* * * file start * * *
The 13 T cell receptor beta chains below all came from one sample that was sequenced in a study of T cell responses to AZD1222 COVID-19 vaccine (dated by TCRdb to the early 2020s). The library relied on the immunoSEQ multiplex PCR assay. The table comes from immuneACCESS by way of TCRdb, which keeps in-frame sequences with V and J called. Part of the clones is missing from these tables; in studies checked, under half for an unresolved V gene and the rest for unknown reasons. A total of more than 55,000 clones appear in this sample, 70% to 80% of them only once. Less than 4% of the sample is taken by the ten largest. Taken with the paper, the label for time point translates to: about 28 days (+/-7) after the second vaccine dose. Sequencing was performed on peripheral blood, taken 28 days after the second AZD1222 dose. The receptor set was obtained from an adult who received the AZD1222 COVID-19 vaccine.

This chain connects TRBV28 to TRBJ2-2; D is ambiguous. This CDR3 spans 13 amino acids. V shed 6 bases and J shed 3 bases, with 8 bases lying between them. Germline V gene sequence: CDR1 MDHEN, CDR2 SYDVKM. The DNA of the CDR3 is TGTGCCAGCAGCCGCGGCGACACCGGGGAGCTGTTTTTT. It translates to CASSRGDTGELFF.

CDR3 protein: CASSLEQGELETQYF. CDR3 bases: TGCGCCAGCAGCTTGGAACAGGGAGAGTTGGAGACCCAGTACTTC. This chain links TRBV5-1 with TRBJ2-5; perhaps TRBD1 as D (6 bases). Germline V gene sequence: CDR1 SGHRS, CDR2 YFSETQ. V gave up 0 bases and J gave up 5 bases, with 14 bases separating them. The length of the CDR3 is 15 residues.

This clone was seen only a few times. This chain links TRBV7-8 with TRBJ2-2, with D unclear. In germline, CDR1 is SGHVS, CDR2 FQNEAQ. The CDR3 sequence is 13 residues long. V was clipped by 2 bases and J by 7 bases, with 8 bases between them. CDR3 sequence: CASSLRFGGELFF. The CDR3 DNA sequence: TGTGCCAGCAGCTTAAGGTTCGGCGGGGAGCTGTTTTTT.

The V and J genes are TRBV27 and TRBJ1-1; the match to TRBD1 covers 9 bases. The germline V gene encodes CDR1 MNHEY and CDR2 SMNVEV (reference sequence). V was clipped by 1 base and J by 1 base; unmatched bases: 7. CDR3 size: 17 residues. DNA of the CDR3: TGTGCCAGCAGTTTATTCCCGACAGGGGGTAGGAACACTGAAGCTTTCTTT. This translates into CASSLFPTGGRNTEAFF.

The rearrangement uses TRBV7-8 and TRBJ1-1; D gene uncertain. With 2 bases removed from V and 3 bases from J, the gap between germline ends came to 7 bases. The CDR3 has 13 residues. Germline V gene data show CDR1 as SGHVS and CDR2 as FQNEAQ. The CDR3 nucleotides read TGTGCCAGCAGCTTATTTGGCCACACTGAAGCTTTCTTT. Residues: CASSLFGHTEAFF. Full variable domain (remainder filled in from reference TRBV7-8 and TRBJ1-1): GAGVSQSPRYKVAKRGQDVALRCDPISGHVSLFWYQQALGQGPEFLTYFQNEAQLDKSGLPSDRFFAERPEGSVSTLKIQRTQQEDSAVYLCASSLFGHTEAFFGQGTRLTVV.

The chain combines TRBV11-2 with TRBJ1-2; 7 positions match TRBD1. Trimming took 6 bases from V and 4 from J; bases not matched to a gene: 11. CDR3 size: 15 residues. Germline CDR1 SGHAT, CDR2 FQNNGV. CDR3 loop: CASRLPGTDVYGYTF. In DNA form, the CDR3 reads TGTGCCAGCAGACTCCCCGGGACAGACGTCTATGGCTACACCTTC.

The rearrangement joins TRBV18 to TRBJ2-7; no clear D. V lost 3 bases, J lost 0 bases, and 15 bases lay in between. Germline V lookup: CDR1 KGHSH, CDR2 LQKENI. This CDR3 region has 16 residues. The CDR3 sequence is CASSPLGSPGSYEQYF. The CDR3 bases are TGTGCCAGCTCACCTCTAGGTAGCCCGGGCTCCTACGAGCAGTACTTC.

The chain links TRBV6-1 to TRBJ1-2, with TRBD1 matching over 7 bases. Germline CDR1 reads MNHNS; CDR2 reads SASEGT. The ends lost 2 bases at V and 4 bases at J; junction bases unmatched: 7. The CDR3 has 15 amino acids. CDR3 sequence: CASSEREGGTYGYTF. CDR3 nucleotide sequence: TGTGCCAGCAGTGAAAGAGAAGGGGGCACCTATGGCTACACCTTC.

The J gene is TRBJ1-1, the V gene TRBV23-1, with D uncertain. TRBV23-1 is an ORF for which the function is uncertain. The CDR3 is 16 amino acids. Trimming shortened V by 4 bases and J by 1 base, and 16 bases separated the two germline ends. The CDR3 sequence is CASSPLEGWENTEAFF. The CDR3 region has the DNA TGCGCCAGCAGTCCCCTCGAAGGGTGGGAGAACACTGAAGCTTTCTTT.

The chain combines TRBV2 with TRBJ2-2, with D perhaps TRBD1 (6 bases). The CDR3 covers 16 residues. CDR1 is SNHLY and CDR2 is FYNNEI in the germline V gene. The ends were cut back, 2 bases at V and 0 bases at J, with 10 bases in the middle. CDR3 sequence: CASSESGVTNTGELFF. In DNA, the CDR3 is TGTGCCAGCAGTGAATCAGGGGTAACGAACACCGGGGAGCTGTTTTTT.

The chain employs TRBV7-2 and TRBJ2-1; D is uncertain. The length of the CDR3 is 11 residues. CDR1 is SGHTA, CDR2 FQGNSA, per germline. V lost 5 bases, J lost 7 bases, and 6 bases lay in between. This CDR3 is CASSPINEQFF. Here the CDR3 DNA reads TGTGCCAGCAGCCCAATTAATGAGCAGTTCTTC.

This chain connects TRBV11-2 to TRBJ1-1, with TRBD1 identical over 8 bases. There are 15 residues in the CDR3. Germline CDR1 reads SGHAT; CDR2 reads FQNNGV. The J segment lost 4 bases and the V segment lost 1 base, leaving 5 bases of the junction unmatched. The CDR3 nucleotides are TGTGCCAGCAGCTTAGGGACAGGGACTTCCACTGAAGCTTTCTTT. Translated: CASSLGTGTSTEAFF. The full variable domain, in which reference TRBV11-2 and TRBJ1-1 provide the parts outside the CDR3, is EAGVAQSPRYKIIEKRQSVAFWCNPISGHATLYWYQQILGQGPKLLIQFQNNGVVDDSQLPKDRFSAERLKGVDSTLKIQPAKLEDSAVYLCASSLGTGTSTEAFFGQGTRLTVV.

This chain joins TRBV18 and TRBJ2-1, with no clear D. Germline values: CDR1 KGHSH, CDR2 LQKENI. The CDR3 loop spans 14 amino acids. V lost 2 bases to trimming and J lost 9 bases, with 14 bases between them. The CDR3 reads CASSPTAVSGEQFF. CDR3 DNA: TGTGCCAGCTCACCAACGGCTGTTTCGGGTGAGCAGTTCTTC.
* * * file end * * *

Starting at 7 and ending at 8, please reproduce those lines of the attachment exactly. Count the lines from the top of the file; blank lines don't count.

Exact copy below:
The chain combines TRBV11-2 with TRBJ1-2; 7 positions match TRBD1. Trimming took 6 bases from V and 4 from J; bases not matched to a gene: 11. CDR3 size: 15 residues. Germline CDR1 SGHAT, CDR2 FQNNGV. CDR3 loop: CASRLPGTDVYGYTF. In DNA form, the CDR3 reads TGTGCCAGCAGACTCCCCGGGACAGACGTCTATGGCTACACCTTC.

The rearrangement joins TRBV18 to TRBJ2-7; no clear D. V lost 3 bases, J lost 0 bases, and 15 bases lay in between. Germline V lookup: CDR1 KGHSH, CDR2 LQKENI. This CDR3 region has 16 residues. The CDR3 sequence is CASSPLGSPGSYEQYF. The CDR3 bases are TGTGCCAGCTCACCTCTAGGTAGCCCGGGCTCCTACGAGCAGTACTTC.